The Arduino LiquidCrystal library has 4 constructors with different arguments:

LiquidCrystal(rs, enable, d4, d5, d6, d7) 
LiquidCrystal(rs, rw, enable, d4, d5, d6, d7) 
LiquidCrystal(rs, enable, d0, d1, d2, d3, d4, d5, d6, d7) 
LiquidCrystal(rs, rw, enable, d0, d1, d2, d3, d4, d5, d6, d7)

The following comments are stated for the constructor arguments:

[...] d0, d1, d2, and d3 are optional; if omitted, the LCD will be controlled using only the four data lines (d4, d5, d6, d7).

What is the point of d0-d3 if they are not needed? Will they decrease the response time?


3 Answers 3


That type of LCD has two main modes of operation: 4-bit mode which uses 4 data pins (d4-d7), and 8-bit mode which uses all 8 data pins (d0-d7).

4-bit mode has the advantage of requiring fewer output pins on your Arduino. However, it means your sketch needs to send each command/character as two separate batches of 4-bits (one after the other). This is handled for you automatically by the LiquidCrystal library, so you won't need any extra complexity in your code. However, it does mean that your sketch requires roughly double the number of processor cycles to send anything to the LCD.

In contrast, 8-bit mode sends each command/character as a single batch of 8-bits. That simply means it technically runs a little faster.

With that said, a person looking at the display probably won't see a significant speed difference most of the time, as it still goes very quickly. The main impact will be on the microcontroller (the Arduino in this case). If it can use the faster 8-bit mode then it can devote a little more processing time to other things. That can be particularly helpful for timing-critical applications.

  • With that said, a person looking at the display probably won't see a significant speed difference most of the time, as it still goes very quickly. Which isn’t usually a problem since many modules (especially cheap Chinese ones like the ones on eBay) tend to have low refresh rates, so you can't update them too fast without them turning into a blurry, unreadable mess anyway.
    – Synetech
    Oct 1, 2018 at 20:53

The answer is on the same page as the quote you mentioned (I have highlighted the important statement):

Creates a variable of type LiquidCrystal. The display can be controlled using 4 or 8 data lines. If the former, omit the pin numbers for d0 to d3 and leave those lines unconnected. The RW pin can be tied to ground instead of connected to a pin on the Arduino; if so, omit it from this function's parameters.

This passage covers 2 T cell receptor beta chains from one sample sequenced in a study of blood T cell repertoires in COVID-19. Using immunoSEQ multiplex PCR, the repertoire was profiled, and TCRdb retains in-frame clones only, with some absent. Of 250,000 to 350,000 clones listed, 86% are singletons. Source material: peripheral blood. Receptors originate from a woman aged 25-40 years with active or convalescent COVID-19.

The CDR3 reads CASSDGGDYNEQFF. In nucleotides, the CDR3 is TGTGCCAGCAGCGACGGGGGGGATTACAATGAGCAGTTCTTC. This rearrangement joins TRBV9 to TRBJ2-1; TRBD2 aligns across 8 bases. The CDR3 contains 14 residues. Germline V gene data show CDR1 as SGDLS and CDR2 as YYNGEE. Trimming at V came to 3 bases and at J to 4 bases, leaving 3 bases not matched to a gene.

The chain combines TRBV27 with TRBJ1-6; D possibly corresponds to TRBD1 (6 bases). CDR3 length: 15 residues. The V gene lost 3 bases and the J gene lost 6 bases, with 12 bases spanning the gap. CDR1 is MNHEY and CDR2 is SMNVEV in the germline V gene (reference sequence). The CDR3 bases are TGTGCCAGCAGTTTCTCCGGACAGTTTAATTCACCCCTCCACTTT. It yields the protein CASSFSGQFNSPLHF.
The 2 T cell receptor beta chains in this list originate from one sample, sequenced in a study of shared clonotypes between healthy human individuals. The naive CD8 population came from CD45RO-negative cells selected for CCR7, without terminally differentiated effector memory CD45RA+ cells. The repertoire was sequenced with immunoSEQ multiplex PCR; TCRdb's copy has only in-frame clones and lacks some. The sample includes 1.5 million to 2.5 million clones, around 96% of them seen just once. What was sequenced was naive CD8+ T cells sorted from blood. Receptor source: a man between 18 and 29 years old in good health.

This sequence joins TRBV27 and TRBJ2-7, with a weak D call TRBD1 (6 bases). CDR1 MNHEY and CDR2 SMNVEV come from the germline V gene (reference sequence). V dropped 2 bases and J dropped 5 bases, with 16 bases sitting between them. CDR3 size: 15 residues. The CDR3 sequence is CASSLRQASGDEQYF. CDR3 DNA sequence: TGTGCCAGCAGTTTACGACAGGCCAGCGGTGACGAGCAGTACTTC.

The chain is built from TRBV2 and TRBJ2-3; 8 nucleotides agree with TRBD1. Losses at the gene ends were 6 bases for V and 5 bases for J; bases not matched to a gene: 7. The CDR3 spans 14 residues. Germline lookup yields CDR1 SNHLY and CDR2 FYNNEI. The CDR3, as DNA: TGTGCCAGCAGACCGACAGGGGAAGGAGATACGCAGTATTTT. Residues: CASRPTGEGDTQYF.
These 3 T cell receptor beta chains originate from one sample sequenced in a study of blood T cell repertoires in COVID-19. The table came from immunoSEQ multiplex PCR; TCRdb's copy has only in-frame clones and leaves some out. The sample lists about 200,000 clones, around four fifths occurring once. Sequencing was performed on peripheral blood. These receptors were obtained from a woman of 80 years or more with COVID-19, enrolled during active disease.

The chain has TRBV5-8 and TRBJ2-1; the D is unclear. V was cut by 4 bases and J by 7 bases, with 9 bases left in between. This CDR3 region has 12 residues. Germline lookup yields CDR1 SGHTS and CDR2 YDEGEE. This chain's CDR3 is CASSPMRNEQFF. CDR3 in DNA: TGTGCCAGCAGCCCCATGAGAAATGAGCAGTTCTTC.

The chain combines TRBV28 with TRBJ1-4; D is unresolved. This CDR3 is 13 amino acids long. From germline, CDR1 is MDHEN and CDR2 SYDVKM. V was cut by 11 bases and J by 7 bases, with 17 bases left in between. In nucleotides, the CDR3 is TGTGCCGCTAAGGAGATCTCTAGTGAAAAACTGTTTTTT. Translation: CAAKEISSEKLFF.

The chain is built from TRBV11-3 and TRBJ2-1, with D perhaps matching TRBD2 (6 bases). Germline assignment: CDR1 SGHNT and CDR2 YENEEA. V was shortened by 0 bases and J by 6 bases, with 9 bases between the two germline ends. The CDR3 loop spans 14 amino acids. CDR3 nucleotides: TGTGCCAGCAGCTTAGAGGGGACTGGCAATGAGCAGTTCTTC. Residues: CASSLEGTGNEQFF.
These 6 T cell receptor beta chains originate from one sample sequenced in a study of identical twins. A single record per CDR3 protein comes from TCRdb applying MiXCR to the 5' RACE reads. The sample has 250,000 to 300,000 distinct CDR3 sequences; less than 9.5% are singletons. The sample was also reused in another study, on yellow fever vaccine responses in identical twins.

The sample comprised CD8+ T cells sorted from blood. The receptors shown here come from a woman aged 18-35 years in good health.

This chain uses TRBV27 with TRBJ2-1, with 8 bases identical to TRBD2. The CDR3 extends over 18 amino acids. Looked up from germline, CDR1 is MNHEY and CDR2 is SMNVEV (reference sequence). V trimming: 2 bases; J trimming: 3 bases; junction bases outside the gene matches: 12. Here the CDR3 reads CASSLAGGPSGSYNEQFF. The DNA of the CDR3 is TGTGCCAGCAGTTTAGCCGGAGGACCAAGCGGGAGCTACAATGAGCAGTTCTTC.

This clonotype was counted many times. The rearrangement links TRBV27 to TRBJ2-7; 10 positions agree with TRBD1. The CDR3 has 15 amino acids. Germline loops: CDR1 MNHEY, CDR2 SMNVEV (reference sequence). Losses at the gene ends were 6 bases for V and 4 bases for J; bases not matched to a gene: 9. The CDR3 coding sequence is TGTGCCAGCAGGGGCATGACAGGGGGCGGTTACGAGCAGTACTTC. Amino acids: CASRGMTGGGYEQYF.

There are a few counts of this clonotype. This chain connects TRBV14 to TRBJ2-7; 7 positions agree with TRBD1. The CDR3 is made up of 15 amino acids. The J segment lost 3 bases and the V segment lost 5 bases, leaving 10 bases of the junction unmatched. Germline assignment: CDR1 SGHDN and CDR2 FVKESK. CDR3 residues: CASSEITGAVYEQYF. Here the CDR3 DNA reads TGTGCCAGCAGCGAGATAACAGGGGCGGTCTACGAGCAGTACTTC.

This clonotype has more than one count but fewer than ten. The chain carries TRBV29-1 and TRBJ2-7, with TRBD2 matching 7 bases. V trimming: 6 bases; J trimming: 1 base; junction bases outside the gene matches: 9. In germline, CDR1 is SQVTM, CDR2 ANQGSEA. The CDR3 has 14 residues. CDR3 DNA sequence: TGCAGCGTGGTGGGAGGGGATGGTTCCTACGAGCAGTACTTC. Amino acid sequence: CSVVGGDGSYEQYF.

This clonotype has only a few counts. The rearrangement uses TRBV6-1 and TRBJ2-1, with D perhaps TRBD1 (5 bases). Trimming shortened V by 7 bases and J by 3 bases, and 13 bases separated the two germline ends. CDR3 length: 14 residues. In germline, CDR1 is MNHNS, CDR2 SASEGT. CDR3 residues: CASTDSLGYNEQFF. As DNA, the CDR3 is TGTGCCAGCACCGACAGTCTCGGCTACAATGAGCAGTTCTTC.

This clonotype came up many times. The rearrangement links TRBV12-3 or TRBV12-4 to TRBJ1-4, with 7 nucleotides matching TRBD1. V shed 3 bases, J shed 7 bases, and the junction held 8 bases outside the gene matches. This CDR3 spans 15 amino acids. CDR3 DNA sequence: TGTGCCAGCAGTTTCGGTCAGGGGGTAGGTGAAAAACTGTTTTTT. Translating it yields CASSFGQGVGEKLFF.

It turns out that the Hitachi HD44780 LCD display can work in 4-bit or 8-bit modes.

  • 1
    Yes, it says it can be controlled using both 4 and 8 data lines. But what is the point of using 8 if you only need 4? I mean, isn't there any advantage of using 8 over 4? Why waste 4 data lines if it's of no use? Mar 30, 2014 at 11:28
  • 1
    Using 8 bits mode is a bit faster on Arduino side and simpler (less code). But in general, it is not really worth it, in comparison to sparing 4 output pins.
    – jfpoilpret
    Mar 30, 2014 at 13:24
  • @jfpoilpret It's worth it if you have four extra output pins... Mar 30, 2014 at 19:57
  • @annon can you be more concrete about HOW it is worth to use 8 pins mode? Concrete experiment values?
    – jfpoilpret
    Mar 30, 2014 at 20:02
  • 1
    @jfpoilpret As stated in Peter's answer, it gives a little more processing time to the chip. If you have four extra pins, go ahead and add it. If it would require it to be much bigger/more expensive, it's not really worth it. Mar 30, 2014 at 20:48

The presence of those pins is a requirement of the technique that had to be used to interface the LCD to the microprocessors that were available back when the HD44780U controller chip was developed.

Single chip microcontrollers as we know them were still in the future and the LCD had to be interfaced to the 8-bit microprocessor chips of the times using the same techniques as any other 8-bit I/O or memory device which was an 8-bit bus.

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